wikiHow to Make a Water Rocket

Three Methods:Making a RocketMaking a LauncherLaunching the Rocket

People have been making and launching water rockets for generations. Some passionate hobbyists have spent years honing their rocket designs, and there are thousands of different ways to do it.[1] It can be intimidating to start making your first bottle rocket, with the wealth of technical information available.[2] The principle is pretty simple, though, and making a bottle rocket doesn’t need to involve bringing a long shopping list to the hardware store.

Method 1
Making a Rocket

  1. Image titled Make a Water Rocket Step 1
    Make a nose cone out of paper. This will give your rocket more stability in flight. It is also an important decorative element in making your water rocket look recognizably like a rocket, so be sure to pick out a color paper you like.
    • Draw a circle about 1’ in diameter. The measurement doesn’t need to be precise, as you can make adjustments later. The simplest way to do this is to find a bowl of about the right size, place it upside down on the piece of paper, and trace it.[3]
    • Cut out the circle, and cut a straight line from the outside to the approximate center of the circle. Again, precision isn’t particularly important, just estimate where you think the center is.[4]
    • Slide the cut edges over each other to create a cone shape. Hold it over the cone to figure out the right size, and then tape or glue the paper together so it holds that cone shape.
  2. Image titled Make a Water Rocket Step 2
    Cut three fins out of cardboard. Like the nose cone, these will aid in stability, and make your rocket look more rocket-like. There is no one right way for the fins to look, but they will likely be right angled scalene triangles (i.e. the sides will all be different lengths) with the second-longest sides of the triangles attached to the sides of the rocket. [5]
    • It’s up to you to decide the exact dimensions of your fins. Start by cutting a triangle out of cardboard, and holding it up to the side of the rocket to see how it looks. Adjust the shape until you’re satisfied, then trace it onto the cardboard twice and cut two more identical triangles.
  3. Image titled Make a Water Rocket Step 3
    Attach the nose and fins to the bottle. The nose cone goes on the bottom of the bottle. The fins go midway up the body, spaced equally apart from each other around the circumference. Use a low-heat hot glue gun to avoid melting the plastic.[6][7]

Method 2
Making a Launcher

  1. Image titled Make a Water Rocket Step 4
    Cut the bottom off an oatmeal can. You can use another kind of food can or a piece of PVC piping as well. Just make sure it is the right width for the bottle rocket to be able to sit snugly on it, with the neck of the bottle (the bottom of the rocket) facing down. This will serve as a launch pad for your rocket.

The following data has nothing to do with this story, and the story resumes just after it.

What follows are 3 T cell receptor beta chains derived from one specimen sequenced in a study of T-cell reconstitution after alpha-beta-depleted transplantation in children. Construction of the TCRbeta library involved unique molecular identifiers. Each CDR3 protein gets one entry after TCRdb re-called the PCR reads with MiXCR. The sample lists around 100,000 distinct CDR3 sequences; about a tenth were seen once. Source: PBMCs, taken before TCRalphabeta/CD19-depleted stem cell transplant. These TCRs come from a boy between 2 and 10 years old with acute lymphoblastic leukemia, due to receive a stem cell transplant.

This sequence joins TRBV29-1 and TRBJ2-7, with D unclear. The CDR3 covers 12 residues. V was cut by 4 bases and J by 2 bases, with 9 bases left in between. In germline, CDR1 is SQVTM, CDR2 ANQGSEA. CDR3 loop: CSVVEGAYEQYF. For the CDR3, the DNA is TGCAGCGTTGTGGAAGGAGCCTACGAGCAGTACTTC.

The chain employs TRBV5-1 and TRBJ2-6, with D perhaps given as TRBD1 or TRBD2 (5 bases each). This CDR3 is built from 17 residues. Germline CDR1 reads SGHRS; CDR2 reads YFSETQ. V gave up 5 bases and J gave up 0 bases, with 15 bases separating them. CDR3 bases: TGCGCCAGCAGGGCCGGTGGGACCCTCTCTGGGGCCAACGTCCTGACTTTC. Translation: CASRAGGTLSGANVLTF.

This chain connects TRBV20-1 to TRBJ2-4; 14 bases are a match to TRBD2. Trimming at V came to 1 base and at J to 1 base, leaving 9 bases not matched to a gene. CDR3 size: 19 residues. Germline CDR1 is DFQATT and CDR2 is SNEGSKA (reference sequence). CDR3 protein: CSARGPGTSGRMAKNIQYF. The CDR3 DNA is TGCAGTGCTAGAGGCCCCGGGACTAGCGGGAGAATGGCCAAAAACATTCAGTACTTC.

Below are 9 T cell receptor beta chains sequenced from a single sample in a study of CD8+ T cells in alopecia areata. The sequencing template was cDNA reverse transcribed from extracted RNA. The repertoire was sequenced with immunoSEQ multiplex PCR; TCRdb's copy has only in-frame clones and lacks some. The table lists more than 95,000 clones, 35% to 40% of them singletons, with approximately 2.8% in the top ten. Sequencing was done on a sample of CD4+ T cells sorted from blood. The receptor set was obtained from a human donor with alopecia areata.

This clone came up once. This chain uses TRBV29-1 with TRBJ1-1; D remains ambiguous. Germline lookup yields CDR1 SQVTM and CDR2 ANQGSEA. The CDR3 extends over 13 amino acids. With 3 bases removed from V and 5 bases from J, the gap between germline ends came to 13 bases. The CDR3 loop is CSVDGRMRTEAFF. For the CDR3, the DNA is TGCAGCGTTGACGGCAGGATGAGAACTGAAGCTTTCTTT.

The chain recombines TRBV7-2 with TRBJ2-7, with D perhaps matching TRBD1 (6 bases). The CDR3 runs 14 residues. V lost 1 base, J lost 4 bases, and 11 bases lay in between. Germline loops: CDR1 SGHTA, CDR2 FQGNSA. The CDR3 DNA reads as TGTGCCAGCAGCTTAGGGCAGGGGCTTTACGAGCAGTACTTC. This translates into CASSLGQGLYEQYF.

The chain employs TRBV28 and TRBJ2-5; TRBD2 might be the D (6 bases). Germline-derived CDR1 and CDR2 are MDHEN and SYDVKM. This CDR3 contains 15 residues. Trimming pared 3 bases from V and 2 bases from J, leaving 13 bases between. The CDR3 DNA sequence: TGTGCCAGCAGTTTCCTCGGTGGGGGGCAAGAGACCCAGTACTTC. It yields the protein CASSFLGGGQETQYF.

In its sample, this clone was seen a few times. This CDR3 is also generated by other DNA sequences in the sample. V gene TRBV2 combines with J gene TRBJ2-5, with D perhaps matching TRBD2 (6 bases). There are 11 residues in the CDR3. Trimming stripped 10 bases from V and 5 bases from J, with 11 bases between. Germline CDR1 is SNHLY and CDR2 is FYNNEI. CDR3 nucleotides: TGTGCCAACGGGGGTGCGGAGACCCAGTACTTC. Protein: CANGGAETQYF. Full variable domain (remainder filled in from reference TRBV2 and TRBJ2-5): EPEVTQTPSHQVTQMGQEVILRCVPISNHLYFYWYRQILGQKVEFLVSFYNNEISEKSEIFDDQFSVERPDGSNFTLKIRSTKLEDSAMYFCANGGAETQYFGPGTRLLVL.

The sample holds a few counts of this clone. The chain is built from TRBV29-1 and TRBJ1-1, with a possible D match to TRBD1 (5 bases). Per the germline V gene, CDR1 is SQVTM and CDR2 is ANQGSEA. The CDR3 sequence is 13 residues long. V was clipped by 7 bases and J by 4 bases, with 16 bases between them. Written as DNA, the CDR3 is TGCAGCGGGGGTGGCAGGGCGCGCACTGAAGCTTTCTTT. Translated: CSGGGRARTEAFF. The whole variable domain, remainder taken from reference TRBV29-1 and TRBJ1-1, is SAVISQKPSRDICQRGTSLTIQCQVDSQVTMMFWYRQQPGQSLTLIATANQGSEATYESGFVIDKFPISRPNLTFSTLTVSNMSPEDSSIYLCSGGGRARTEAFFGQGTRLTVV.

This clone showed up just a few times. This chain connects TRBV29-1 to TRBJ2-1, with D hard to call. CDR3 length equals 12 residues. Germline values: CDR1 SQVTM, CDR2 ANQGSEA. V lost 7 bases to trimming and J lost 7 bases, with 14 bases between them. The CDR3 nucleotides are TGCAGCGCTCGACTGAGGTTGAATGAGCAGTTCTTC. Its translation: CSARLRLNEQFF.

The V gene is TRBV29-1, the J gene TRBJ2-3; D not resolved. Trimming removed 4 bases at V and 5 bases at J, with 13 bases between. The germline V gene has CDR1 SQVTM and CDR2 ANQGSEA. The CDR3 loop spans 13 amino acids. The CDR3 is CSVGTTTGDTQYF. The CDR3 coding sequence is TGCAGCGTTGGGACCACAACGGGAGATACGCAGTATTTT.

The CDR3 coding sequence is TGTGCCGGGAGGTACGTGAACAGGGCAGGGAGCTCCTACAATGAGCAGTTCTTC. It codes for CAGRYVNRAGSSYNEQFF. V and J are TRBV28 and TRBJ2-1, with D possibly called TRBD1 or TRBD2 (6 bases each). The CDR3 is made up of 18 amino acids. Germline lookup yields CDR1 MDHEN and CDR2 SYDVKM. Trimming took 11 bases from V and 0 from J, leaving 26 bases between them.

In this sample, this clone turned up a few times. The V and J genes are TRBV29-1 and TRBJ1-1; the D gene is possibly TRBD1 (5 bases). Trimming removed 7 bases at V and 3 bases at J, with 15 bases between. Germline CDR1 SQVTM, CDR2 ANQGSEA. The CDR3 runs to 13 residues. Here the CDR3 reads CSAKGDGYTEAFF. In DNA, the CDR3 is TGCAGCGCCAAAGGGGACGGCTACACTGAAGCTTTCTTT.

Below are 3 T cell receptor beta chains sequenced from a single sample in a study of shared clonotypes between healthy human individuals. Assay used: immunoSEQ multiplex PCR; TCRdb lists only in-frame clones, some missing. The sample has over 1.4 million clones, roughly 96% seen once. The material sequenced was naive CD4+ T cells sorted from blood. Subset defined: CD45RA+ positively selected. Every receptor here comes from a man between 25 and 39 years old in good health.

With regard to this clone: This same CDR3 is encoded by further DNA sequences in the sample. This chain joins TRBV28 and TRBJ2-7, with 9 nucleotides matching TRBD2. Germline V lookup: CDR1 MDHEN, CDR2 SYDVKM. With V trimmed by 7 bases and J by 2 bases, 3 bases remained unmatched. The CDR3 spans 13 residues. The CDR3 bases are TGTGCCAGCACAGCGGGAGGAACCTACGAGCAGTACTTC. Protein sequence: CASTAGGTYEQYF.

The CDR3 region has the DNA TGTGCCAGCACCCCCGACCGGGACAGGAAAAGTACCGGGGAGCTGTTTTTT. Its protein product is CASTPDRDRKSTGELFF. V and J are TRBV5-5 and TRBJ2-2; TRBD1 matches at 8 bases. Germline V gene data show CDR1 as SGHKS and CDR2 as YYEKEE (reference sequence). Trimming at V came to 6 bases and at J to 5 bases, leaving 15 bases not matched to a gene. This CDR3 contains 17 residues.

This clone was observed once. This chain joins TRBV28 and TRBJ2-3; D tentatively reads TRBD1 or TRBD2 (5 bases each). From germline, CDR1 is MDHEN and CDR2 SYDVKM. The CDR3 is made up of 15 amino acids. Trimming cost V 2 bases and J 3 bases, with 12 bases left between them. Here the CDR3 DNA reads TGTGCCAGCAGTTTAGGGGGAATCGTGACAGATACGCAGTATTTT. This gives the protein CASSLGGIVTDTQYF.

2. Image titled Make a Water Rocket Step 5
    Duct tape a dowel or garden stake to the side of the can. You will stick this stake down into the dirt to stabilize your rocket launcher, so it should protrude 0.5’ – 1’ down off the can. Be sure to tape it firmly in place.
  3. Image titled Make a Water Rocket Step 6
    Drill a narrow hole through a cork. Use the thinnest drill bit you can find. This hole needs to allow the needle of a bicycle pump to fit snugly into the cork and come out the other side, so that you can pump air into the rocket.[8][9]
    • Artificial corks work best for this, as real ones tend to crumble.[10]
    • The cork will likely be too long, and need to be trimmed down a bit to allow the needle to go all the way through.[11]
  4. Image titled Make a Water Rocket Step 7
    Assemble the pieces. Thread the nozzle of the bike pump up through the can, so that it comes out of the top. Push the needle of the bike pump’s nozzle through the hole in the cork.[12]

Method 3
Launching the Rocket

  1. Image titled Make a Water Rocket Step 8
    Put water in the bottle and seal it. Fill the bottle to about 1/3 of the way full.[13] Insert the cork (already attached to the pump) into the mouth of the bottle. It needs to be as airtight as possible to work, so make sure it is wedged firmly in there.[14]
  2. Image titled Make a Water Rocket Step 9
    Prepare for liftoff. Pull any excess tubing from the bike pump out of the bottom of the oatmeal can. Sit the rocket on top of the can, and drive the dowel attached to the can all the way into the ground, so that the bottom of the can is resting on the ground. Stand back.
  3. Image titled Make a Water Rocket Step 10
    Increase the pressure inside the rocket. Start pumping air into the rocket via the bike pump. Before long, the pressure should increase to the point that the rocket is propelled into the sky overhead.[15]
    • If the rocket does not launch, it is probably because it is not airtight. Make sure there are not any holes in the bottle. If there are, patch them up with duct tape. If not, the cork is probably not sealing the bottle tightly enough. Try applying hot glue or industrial strength glue around the lip of the bottle. You may also have drilled too wide a hole in the cork, in which case you will need to try again with another cork and a narrower drill bit.

Things You’ll Need

  • A 2-liter soda bottle
  • Colored paper
  • Cardboard
  • Scissors
  • A low-heat hot glue gun and glue
  • An oatmeal can, or something with a similar cylindrical shape and width
  • Duct tape
  • A 1’ dowel or garden stake
  • An electric drill
  • A cork
  • A bike pump


  • Always be careful with hot glue guns. Keep a cup of ice handy so that if you burn your finger, you can immediately apply ice. Unplug the glue gun as soon as you are finished with it.
  • Stand as far back from the rocket as your air pump will allow, and make sure any spectators stand at least 10 feet back from the rocket as you launch it.

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